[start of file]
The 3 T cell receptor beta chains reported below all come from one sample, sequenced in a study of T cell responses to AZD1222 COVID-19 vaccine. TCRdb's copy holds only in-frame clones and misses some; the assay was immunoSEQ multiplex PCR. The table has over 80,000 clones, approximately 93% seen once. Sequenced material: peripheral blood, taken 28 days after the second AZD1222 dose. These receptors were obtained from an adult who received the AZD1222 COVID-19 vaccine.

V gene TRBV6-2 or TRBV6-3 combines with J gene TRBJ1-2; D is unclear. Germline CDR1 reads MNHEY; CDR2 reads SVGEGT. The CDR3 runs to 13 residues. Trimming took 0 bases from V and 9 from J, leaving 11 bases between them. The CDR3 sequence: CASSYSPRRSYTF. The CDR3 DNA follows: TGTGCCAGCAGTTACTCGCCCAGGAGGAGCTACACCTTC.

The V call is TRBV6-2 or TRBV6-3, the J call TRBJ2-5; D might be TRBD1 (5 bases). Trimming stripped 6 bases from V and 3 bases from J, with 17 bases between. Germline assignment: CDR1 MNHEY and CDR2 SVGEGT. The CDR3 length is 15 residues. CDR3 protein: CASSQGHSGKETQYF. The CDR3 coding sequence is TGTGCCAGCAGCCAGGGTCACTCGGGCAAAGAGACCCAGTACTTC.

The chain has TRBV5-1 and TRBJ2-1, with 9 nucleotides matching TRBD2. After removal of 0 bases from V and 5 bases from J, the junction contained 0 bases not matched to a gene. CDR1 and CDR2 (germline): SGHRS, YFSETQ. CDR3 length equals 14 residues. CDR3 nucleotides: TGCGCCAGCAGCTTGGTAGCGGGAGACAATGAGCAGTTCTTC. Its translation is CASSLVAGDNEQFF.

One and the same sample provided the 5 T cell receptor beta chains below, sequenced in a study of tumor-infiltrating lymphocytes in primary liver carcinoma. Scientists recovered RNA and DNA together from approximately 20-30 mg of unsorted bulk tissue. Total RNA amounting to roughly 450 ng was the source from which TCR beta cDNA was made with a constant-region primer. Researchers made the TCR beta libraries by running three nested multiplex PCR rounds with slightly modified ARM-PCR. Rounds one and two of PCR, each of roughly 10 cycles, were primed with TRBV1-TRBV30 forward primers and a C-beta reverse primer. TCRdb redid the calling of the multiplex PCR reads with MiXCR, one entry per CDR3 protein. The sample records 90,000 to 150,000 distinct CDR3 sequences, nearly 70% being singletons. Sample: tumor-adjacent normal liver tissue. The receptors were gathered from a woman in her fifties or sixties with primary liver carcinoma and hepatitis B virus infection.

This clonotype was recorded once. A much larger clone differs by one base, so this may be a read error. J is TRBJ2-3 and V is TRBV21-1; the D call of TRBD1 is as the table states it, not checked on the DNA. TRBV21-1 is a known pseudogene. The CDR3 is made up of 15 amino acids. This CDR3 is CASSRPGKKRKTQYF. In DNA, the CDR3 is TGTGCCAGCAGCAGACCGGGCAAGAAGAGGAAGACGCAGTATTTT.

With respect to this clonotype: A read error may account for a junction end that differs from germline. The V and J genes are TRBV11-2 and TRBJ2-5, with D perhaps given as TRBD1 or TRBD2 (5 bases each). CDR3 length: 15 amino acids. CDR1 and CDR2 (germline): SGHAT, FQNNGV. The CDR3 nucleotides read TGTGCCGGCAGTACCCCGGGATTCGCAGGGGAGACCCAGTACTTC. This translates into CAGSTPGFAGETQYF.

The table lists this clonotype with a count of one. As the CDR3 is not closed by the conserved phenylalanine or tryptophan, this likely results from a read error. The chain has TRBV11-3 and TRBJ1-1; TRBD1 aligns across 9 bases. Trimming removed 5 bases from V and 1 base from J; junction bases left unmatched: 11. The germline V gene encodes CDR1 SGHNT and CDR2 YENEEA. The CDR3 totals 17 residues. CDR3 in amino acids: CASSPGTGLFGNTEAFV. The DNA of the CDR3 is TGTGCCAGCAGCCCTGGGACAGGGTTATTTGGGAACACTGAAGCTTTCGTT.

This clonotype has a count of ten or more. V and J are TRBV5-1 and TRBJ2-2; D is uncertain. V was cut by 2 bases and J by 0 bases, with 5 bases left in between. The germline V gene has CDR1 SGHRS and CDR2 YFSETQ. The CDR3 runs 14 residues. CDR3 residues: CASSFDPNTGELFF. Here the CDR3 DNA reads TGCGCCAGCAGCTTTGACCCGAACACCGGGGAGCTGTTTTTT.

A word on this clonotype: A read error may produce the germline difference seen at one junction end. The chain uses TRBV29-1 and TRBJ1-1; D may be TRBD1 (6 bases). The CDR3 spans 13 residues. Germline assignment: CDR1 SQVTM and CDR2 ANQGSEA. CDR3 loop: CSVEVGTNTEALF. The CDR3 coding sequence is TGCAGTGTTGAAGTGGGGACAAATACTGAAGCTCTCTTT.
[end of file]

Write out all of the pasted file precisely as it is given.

The 3 T cell receptor beta chains reported below all come from one sample, sequenced in a study of T cell responses to AZD1222 COVID-19 vaccine. TCRdb's copy holds only in-frame clones and misses some; the assay was immunoSEQ multiplex PCR. The table has over 80,000 clones, approximately 93% seen once. Sequenced material: peripheral blood, taken 28 days after the second AZD1222 dose. These receptors were obtained from an adult who received the AZD1222 COVID-19 vaccine.

V gene TRBV6-2 or TRBV6-3 combines with J gene TRBJ1-2; D is unclear. Germline CDR1 reads MNHEY; CDR2 reads SVGEGT. The CDR3 runs to 13 residues. Trimming took 0 bases from V and 9 from J, leaving 11 bases between them. The CDR3 sequence: CASSYSPRRSYTF. The CDR3 DNA follows: TGTGCCAGCAGTTACTCGCCCAGGAGGAGCTACACCTTC.

The V call is TRBV6-2 or TRBV6-3, the J call TRBJ2-5; D might be TRBD1 (5 bases). Trimming stripped 6 bases from V and 3 bases from J, with 17 bases between. Germline assignment: CDR1 MNHEY and CDR2 SVGEGT. The CDR3 length is 15 residues. CDR3 protein: CASSQGHSGKETQYF. The CDR3 coding sequence is TGTGCCAGCAGCCAGGGTCACTCGGGCAAAGAGACCCAGTACTTC.

The chain has TRBV5-1 and TRBJ2-1, with 9 nucleotides matching TRBD2. After removal of 0 bases from V and 5 bases from J, the junction contained 0 bases not matched to a gene. CDR1 and CDR2 (germline): SGHRS, YFSETQ. CDR3 length equals 14 residues. CDR3 nucleotides: TGCGCCAGCAGCTTGGTAGCGGGAGACAATGAGCAGTTCTTC. Its translation is CASSLVAGDNEQFF.

One and the same sample provided the 5 T cell receptor beta chains below, sequenced in a study of tumor-infiltrating lymphocytes in primary liver carcinoma. Scientists recovered RNA and DNA together from approximately 20-30 mg of unsorted bulk tissue. Total RNA amounting to roughly 450 ng was the source from which TCR beta cDNA was made with a constant-region primer. Researchers made the TCR beta libraries by running three nested multiplex PCR rounds with slightly modified ARM-PCR. Rounds one and two of PCR, each of roughly 10 cycles, were primed with TRBV1-TRBV30 forward primers and a C-beta reverse primer. TCRdb redid the calling of the multiplex PCR reads with MiXCR, one entry per CDR3 protein. The sample records 90,000 to 150,000 distinct CDR3 sequences, nearly 70% being singletons. Sample: tumor-adjacent normal liver tissue. The receptors were gathered from a woman in her fifties or sixties with primary liver carcinoma and hepatitis B virus infection.

This clonotype was recorded once. A much larger clone differs by one base, so this may be a read error. J is TRBJ2-3 and V is TRBV21-1; the D call of TRBD1 is as the table states it, not checked on the DNA. TRBV21-1 is a known pseudogene. The CDR3 is made up of 15 amino acids. This CDR3 is CASSRPGKKRKTQYF. In DNA, the CDR3 is TGTGCCAGCAGCAGACCGGGCAAGAAGAGGAAGACGCAGTATTTT.

With respect to this clonotype: A read error may account for a junction end that differs from germline. The V and J genes are TRBV11-2 and TRBJ2-5, with D perhaps given as TRBD1 or TRBD2 (5 bases each). CDR3 length: 15 amino acids. CDR1 and CDR2 (germline): SGHAT, FQNNGV. The CDR3 nucleotides read TGTGCCGGCAGTACCCCGGGATTCGCAGGGGAGACCCAGTACTTC. This translates into CAGSTPGFAGETQYF.

The table lists this clonotype with a count of one. As the CDR3 is not closed by the conserved phenylalanine or tryptophan, this likely results from a read error. The chain has TRBV11-3 and TRBJ1-1; TRBD1 aligns across 9 bases. Trimming removed 5 bases from V and 1 base from J; junction bases left unmatched: 11. The germline V gene encodes CDR1 SGHNT and CDR2 YENEEA. The CDR3 totals 17 residues. CDR3 in amino acids: CASSPGTGLFGNTEAFV. The DNA of the CDR3 is TGTGCCAGCAGCCCTGGGACAGGGTTATTTGGGAACACTGAAGCTTTCGTT.

This clonotype has a count of ten or more. V and J are TRBV5-1 and TRBJ2-2; D is uncertain. V was cut by 2 bases and J by 0 bases, with 5 bases left in between. The germline V gene has CDR1 SGHRS and CDR2 YFSETQ. The CDR3 runs 14 residues. CDR3 residues: CASSFDPNTGELFF. Here the CDR3 DNA reads TGCGCCAGCAGCTTTGACCCGAACACCGGGGAGCTGTTTTTT.

A word on this clonotype: A read error may produce the germline difference seen at one junction end. The chain uses TRBV29-1 and TRBJ1-1; D may be TRBD1 (6 bases). The CDR3 spans 13 residues. Germline assignment: CDR1 SQVTM and CDR2 ANQGSEA. CDR3 loop: CSVEVGTNTEALF. The CDR3 coding sequence is TGCAGTGTTGAAGTGGGGACAAATACTGAAGCTCTCTTT.